“Schlaglicht Israel” offers an insight into internal Israeli debates and reflects selected, political events that affect daily life in Israel. It appears every two weeks and summarizes articles that appeared in the Israeli daily press.
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Main topics covered in this Publication:
- Trump in Office
- Dead people at the evacuation of the Bedouin village Umm al-Hiran
- Controversy about the State Comptroller’s Report about the Gaza War 2014
- Selection of Articles
Trump in Office
Is Trump already walking back his Jerusalem embassy promise? Let’s hope he is
(…) Relocating its embassy to Jerusalem would mean the U.S. taking a partisan stance on a central and sensitive issue, a source of controversy between Israel and the Palestinians, and between Israel and the international community. The future status of Jerusalem is among the core issues of the Israeli-Palestinian conflict (…). Its national, religious and symbolic meanings have already led to violence erupting due to unilateral steps taken in the city. (…) It is not by chance that, as of today, not a single country has an embassy in Jerusalem. (…) Any American decision to (…) relocate the embassy will certainly backfire. With the stagnation of the peace process (…) the embassy move could have dire consequences. Not least among those possible consequences: Escalation and violence between Israel and the Palestinians. Damage to the relationships that Israel has managed to gradually develop and deepen with some of its Arab neighbors. If President Trump really wants to have Israel’s back, as he’s often said he does, he should focus his energy on promoting peace, rather than on taking actions like moving the U.S. embassy that will distance its achievement even further.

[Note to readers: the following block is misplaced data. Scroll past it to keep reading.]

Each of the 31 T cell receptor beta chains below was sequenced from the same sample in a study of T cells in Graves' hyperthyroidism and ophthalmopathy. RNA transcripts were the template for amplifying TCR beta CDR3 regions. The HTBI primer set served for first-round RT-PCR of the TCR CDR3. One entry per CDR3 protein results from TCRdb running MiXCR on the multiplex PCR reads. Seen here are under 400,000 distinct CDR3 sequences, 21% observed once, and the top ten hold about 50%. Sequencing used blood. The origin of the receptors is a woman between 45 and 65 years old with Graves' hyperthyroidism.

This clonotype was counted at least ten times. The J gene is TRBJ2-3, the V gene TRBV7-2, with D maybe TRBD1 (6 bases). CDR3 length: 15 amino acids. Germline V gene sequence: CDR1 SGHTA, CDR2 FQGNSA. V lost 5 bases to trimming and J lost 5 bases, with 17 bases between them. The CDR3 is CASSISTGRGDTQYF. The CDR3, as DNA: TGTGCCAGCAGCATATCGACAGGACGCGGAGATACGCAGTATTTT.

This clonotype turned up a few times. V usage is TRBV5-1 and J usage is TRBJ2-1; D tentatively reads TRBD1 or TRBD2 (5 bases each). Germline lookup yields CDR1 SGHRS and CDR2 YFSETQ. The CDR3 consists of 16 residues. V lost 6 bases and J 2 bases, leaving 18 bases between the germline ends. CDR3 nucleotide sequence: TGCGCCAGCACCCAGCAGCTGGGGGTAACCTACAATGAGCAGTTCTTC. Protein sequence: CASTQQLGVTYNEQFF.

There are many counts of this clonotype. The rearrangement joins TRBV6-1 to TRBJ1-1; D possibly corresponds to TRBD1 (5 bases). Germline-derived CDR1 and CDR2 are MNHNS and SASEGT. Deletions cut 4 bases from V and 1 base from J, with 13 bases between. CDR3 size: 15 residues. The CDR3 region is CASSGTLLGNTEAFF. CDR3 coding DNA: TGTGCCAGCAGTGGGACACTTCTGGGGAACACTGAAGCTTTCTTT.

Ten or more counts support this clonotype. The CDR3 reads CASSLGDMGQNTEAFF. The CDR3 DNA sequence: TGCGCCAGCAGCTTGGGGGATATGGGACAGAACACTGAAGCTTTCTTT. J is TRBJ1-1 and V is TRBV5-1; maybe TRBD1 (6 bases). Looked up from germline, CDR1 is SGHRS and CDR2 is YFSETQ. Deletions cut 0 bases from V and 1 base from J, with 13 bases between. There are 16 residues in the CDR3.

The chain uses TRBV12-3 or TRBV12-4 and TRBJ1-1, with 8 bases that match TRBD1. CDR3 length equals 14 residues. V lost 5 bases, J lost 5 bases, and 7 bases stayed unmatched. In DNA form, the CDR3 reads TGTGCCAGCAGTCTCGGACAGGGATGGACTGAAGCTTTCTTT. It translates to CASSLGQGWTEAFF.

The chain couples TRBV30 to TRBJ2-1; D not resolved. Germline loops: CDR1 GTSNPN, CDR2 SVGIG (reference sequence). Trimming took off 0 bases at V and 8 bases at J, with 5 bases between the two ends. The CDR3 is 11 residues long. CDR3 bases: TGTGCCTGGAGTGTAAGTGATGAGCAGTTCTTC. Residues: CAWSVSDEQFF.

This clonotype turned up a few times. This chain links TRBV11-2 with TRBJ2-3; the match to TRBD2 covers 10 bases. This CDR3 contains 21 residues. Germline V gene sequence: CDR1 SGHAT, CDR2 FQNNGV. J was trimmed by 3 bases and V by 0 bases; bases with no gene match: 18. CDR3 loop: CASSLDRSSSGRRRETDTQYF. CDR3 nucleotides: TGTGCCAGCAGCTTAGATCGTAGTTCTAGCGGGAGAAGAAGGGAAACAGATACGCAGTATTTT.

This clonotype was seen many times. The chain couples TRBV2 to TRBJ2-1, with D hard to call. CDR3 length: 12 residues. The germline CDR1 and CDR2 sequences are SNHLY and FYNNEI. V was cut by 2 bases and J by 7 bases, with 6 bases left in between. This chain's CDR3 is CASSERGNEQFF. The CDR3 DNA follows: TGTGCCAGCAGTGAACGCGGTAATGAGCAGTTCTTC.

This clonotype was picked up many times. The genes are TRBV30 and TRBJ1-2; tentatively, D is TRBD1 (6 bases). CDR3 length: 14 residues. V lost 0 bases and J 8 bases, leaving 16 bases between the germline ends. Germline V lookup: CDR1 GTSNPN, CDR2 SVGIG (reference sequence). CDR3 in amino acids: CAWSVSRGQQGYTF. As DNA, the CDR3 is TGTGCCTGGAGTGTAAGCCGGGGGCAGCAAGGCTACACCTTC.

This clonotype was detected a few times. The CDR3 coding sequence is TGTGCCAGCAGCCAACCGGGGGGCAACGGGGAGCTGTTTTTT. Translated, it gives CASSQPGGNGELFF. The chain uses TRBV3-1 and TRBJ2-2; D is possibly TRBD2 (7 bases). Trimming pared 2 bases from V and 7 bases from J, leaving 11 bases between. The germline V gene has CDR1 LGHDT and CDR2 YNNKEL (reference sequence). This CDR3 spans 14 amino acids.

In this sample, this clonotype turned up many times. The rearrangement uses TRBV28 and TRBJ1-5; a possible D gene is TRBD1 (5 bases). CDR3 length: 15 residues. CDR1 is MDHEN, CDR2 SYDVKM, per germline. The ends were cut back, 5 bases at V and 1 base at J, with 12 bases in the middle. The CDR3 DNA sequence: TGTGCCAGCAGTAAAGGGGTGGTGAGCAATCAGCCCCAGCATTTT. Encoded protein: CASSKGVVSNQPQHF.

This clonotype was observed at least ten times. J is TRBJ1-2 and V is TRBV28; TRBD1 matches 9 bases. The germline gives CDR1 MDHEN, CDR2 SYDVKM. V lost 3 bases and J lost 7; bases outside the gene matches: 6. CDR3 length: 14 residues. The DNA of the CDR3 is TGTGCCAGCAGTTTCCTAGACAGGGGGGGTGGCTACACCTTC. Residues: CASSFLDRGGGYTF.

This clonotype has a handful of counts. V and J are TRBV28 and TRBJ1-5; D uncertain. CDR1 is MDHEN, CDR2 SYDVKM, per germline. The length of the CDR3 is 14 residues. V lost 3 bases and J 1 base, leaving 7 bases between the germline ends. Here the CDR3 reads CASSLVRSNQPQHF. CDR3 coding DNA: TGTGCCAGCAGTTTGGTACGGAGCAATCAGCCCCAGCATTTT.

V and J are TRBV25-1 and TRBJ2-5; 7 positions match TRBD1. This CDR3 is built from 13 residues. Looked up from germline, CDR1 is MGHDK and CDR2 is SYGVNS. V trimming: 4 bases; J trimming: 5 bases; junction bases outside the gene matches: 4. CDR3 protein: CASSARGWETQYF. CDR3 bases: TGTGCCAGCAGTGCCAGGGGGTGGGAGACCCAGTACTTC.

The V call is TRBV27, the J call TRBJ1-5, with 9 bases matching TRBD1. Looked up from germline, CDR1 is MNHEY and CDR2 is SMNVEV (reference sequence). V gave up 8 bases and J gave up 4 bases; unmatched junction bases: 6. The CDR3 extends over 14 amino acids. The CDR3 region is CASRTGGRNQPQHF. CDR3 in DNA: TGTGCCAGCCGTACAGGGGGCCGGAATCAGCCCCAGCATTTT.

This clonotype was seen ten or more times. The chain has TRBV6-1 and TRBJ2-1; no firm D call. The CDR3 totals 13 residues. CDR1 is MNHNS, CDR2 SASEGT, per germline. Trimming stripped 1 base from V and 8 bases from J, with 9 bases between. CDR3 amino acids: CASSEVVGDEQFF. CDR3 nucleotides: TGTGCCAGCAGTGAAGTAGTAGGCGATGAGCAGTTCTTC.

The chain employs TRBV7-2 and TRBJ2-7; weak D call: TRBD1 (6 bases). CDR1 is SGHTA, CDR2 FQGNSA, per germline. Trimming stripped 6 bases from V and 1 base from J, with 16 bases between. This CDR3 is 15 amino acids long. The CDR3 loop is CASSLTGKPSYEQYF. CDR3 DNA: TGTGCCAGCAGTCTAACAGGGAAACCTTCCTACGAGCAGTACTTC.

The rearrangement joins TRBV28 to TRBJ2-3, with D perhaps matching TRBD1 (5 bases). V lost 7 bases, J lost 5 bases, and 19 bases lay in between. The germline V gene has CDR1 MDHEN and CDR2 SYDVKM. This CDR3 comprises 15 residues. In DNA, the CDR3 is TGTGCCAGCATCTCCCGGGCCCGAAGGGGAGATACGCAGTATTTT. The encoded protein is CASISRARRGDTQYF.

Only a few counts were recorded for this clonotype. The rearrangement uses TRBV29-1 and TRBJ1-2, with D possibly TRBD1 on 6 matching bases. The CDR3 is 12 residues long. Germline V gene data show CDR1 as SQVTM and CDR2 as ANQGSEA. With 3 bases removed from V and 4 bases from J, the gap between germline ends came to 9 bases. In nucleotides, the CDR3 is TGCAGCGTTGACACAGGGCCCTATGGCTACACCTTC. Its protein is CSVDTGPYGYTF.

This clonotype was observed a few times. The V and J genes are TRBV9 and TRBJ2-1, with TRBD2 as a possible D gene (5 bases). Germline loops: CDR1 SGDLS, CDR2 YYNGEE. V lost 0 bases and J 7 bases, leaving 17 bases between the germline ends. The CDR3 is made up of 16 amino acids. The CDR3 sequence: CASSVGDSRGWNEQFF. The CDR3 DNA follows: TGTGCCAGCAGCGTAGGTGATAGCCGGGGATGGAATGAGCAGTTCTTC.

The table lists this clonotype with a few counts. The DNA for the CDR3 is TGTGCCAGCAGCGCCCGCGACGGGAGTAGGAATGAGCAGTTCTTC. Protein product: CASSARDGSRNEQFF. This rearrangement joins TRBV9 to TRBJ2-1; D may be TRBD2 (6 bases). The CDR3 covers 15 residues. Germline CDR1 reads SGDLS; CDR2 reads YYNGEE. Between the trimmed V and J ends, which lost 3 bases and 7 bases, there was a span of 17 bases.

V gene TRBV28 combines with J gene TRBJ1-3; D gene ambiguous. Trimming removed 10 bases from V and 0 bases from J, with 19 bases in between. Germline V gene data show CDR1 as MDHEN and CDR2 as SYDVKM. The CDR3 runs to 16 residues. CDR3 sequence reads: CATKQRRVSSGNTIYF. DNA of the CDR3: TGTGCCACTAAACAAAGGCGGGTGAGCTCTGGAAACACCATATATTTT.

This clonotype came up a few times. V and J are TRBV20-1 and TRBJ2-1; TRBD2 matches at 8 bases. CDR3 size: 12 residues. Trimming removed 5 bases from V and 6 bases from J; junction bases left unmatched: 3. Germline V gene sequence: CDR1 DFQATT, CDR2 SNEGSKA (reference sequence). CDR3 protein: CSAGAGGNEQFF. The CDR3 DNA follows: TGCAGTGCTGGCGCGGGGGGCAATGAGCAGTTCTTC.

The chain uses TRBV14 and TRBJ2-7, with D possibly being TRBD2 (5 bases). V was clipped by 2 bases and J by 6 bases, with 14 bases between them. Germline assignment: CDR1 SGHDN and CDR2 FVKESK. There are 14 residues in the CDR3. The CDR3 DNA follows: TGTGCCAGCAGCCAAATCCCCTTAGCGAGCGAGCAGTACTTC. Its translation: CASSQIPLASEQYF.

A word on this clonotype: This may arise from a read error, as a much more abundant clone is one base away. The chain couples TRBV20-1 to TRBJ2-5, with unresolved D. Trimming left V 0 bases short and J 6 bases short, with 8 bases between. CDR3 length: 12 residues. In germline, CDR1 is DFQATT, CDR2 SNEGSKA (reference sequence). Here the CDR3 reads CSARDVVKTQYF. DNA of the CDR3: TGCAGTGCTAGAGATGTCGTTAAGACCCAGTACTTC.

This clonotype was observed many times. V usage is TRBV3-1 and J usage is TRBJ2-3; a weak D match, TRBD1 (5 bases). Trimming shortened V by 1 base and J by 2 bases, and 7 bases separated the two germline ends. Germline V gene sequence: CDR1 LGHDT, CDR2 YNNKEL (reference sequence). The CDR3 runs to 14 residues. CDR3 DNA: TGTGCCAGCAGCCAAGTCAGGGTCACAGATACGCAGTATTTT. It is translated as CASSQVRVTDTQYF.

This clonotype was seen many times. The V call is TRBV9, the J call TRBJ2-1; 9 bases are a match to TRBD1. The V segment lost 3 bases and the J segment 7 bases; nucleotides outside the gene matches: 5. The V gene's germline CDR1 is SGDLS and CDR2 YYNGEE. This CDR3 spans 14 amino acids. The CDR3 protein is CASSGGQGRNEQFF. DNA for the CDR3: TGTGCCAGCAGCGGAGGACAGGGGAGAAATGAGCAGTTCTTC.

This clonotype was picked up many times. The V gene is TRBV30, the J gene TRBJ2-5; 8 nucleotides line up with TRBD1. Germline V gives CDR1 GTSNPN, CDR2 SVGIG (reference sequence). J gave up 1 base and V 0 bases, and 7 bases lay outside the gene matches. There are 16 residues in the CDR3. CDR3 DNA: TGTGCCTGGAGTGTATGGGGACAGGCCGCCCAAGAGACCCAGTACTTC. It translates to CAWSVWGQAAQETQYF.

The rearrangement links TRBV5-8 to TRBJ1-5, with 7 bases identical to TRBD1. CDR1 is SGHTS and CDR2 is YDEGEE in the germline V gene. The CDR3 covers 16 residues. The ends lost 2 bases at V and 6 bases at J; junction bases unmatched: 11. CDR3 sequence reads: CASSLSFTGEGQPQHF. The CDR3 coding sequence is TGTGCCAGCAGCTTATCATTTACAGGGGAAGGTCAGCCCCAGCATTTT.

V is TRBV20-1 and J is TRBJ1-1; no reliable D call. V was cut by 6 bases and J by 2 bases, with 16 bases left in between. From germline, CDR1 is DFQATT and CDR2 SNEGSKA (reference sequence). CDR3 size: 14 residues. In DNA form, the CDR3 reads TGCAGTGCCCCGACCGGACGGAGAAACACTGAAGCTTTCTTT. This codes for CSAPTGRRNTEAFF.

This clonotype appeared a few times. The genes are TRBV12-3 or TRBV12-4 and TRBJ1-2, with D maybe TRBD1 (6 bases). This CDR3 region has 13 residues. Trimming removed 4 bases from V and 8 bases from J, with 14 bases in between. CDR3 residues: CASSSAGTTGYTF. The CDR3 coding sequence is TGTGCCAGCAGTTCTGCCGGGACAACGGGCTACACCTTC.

Dr. Nimrod Goren, HAA, 23.01.17
The president’s 3 promises
(…) Trump comes to power with three impossible promises (…): to transfer power from Washington to the people, to put America first and to make America great again, meaning to return it to its former glory. The U.S. is the most important democracy in the world (…) There is no other country in which (…) the public is involved in the selection of so many officeholders who have an impact on their lives, in which there are so many nongovernmental organizations that express the needs of the individual, and within which anyone can be president. (…) no public can fill all the positions of power by itself, and doing so would almost certainly result in anarchy (…) If the focus will be on America looking inward, with a preference for “Made in the USA” (…) then perhaps America will become a country with regional influence, but not of international significance. That (…) certainly will not return America to its former greatness. American’s transition into an international power in the first half of the 20th century stemmed from its willingness to play in the global court. Trump will need to choose between returning America to its former glory (…) and “America first,” which calls for America’s withdrawal from the world stage, and he may find himself unable to realize either one.